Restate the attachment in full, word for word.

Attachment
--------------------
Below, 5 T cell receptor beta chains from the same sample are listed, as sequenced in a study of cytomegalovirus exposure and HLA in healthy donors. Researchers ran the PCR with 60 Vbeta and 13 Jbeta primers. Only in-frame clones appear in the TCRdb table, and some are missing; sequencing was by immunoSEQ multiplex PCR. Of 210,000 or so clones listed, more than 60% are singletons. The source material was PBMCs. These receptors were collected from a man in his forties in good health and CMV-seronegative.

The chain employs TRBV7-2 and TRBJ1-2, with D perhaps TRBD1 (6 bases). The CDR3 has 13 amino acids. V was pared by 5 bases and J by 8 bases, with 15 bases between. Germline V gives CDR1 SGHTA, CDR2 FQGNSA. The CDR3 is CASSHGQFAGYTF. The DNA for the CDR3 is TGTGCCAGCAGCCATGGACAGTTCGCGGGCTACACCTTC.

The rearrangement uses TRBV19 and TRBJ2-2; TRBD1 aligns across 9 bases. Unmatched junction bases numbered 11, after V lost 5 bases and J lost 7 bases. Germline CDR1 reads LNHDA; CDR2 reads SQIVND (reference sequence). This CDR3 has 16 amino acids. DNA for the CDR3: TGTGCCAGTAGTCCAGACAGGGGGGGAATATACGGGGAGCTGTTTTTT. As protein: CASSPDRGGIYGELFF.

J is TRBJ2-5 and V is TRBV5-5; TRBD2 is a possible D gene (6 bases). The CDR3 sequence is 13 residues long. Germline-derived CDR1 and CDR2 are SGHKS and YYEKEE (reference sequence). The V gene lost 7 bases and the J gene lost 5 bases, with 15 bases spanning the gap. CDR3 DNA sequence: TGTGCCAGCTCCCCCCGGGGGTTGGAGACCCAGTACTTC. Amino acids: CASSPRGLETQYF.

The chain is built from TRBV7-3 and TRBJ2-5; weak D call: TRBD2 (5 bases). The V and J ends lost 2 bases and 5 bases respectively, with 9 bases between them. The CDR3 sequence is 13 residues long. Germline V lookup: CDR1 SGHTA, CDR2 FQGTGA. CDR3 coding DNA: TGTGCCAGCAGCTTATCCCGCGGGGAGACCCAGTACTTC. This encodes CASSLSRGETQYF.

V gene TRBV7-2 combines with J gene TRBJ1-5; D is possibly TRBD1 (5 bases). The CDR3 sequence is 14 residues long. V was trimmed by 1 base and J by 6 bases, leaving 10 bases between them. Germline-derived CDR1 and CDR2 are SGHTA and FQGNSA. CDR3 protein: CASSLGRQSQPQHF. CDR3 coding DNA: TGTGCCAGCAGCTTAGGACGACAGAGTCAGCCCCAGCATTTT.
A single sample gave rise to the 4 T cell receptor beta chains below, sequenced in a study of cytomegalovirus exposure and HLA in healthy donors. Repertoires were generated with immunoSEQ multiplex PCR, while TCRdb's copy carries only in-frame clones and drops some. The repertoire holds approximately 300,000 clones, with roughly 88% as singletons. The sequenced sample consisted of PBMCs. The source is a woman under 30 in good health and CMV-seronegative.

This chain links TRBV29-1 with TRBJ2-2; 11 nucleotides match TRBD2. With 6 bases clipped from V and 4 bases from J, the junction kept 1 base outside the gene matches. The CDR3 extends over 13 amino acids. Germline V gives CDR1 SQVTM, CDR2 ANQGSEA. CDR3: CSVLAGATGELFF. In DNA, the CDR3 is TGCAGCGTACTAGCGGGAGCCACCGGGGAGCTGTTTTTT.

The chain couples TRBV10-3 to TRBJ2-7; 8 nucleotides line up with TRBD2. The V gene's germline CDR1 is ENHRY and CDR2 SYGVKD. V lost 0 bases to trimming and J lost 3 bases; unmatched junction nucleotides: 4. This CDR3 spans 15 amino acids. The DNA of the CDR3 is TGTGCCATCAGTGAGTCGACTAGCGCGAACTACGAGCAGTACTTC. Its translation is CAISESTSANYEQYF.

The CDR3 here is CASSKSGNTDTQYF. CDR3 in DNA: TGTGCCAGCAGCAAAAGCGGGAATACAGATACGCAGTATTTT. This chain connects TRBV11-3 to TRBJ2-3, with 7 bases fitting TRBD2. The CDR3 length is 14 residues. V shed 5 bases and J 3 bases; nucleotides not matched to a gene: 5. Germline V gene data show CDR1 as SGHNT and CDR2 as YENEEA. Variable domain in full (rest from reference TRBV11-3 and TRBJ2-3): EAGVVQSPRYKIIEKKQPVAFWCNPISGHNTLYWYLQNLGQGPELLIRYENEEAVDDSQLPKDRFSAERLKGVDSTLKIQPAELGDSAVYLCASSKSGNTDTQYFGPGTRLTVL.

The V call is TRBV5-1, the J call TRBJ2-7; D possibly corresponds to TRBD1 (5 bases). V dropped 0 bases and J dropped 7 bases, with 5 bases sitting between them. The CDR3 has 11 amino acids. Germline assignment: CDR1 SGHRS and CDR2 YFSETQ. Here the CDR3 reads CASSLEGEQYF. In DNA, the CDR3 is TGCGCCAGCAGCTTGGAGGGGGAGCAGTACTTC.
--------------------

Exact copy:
Below, 5 T cell receptor beta chains from the same sample are listed, as sequenced in a study of cytomegalovirus exposure and HLA in healthy donors. Researchers ran the PCR with 60 Vbeta and 13 Jbeta primers. Only in-frame clones appear in the TCRdb table, and some are missing; sequencing was by immunoSEQ multiplex PCR. Of 210,000 or so clones listed, more than 60% are singletons. The source material was PBMCs. These receptors were collected from a man in his forties in good health and CMV-seronegative.

The chain employs TRBV7-2 and TRBJ1-2, with D perhaps TRBD1 (6 bases). The CDR3 has 13 amino acids. V was pared by 5 bases and J by 8 bases, with 15 bases between. Germline V gives CDR1 SGHTA, CDR2 FQGNSA. The CDR3 is CASSHGQFAGYTF. The DNA for the CDR3 is TGTGCCAGCAGCCATGGACAGTTCGCGGGCTACACCTTC.

The rearrangement uses TRBV19 and TRBJ2-2; TRBD1 aligns across 9 bases. Unmatched junction bases numbered 11, after V lost 5 bases and J lost 7 bases. Germline CDR1 reads LNHDA; CDR2 reads SQIVND (reference sequence). This CDR3 has 16 amino acids. DNA for the CDR3: TGTGCCAGTAGTCCAGACAGGGGGGGAATATACGGGGAGCTGTTTTTT. As protein: CASSPDRGGIYGELFF.

J is TRBJ2-5 and V is TRBV5-5; TRBD2 is a possible D gene (6 bases). The CDR3 sequence is 13 residues long. Germline-derived CDR1 and CDR2 are SGHKS and YYEKEE (reference sequence). The V gene lost 7 bases and the J gene lost 5 bases, with 15 bases spanning the gap. CDR3 DNA sequence: TGTGCCAGCTCCCCCCGGGGGTTGGAGACCCAGTACTTC. Amino acids: CASSPRGLETQYF.

The chain is built from TRBV7-3 and TRBJ2-5; weak D call: TRBD2 (5 bases). The V and J ends lost 2 bases and 5 bases respectively, with 9 bases between them. The CDR3 sequence is 13 residues long. Germline V lookup: CDR1 SGHTA, CDR2 FQGTGA. CDR3 coding DNA: TGTGCCAGCAGCTTATCCCGCGGGGAGACCCAGTACTTC. This encodes CASSLSRGETQYF.

V gene TRBV7-2 combines with J gene TRBJ1-5; D is possibly TRBD1 (5 bases). The CDR3 sequence is 14 residues long. V was trimmed by 1 base and J by 6 bases, leaving 10 bases between them. Germline-derived CDR1 and CDR2 are SGHTA and FQGNSA. CDR3 protein: CASSLGRQSQPQHF. CDR3 coding DNA: TGTGCCAGCAGCTTAGGACGACAGAGTCAGCCCCAGCATTTT.
A single sample gave rise to the 4 T cell receptor beta chains below, sequenced in a study of cytomegalovirus exposure and HLA in healthy donors. Repertoires were generated with immunoSEQ multiplex PCR, while TCRdb's copy carries only in-frame clones and drops some. The repertoire holds approximately 300,000 clones, with roughly 88% as singletons. The sequenced sample consisted of PBMCs. The source is a woman under 30 in good health and CMV-seronegative.

This chain links TRBV29-1 with TRBJ2-2; 11 nucleotides match TRBD2. With 6 bases clipped from V and 4 bases from J, the junction kept 1 base outside the gene matches. The CDR3 extends over 13 amino acids. Germline V gives CDR1 SQVTM, CDR2 ANQGSEA. CDR3: CSVLAGATGELFF. In DNA, the CDR3 is TGCAGCGTACTAGCGGGAGCCACCGGGGAGCTGTTTTTT.

The chain couples TRBV10-3 to TRBJ2-7; 8 nucleotides line up with TRBD2. The V gene's germline CDR1 is ENHRY and CDR2 SYGVKD. V lost 0 bases to trimming and J lost 3 bases; unmatched junction nucleotides: 4. This CDR3 spans 15 amino acids. The DNA of the CDR3 is TGTGCCATCAGTGAGTCGACTAGCGCGAACTACGAGCAGTACTTC. Its translation is CAISESTSANYEQYF.

The CDR3 here is CASSKSGNTDTQYF. CDR3 in DNA: TGTGCCAGCAGCAAAAGCGGGAATACAGATACGCAGTATTTT. This chain connects TRBV11-3 to TRBJ2-3, with 7 bases fitting TRBD2. The CDR3 length is 14 residues. V shed 5 bases and J 3 bases; nucleotides not matched to a gene: 5. Germline V gene data show CDR1 as SGHNT and CDR2 as YENEEA. Variable domain in full (rest from reference TRBV11-3 and TRBJ2-3): EAGVVQSPRYKIIEKKQPVAFWCNPISGHNTLYWYLQNLGQGPELLIRYENEEAVDDSQLPKDRFSAERLKGVDSTLKIQPAELGDSAVYLCASSKSGNTDTQYFGPGTRLTVL.

The V call is TRBV5-1, the J call TRBJ2-7; D possibly corresponds to TRBD1 (5 bases). V dropped 0 bases and J dropped 7 bases, with 5 bases sitting between them. The CDR3 has 11 amino acids. Germline assignment: CDR1 SGHRS and CDR2 YFSETQ. Here the CDR3 reads CASSLEGEQYF. In DNA, the CDR3 is TGCGCCAGCAGCTTGGAGGGGGAGCAGTACTTC.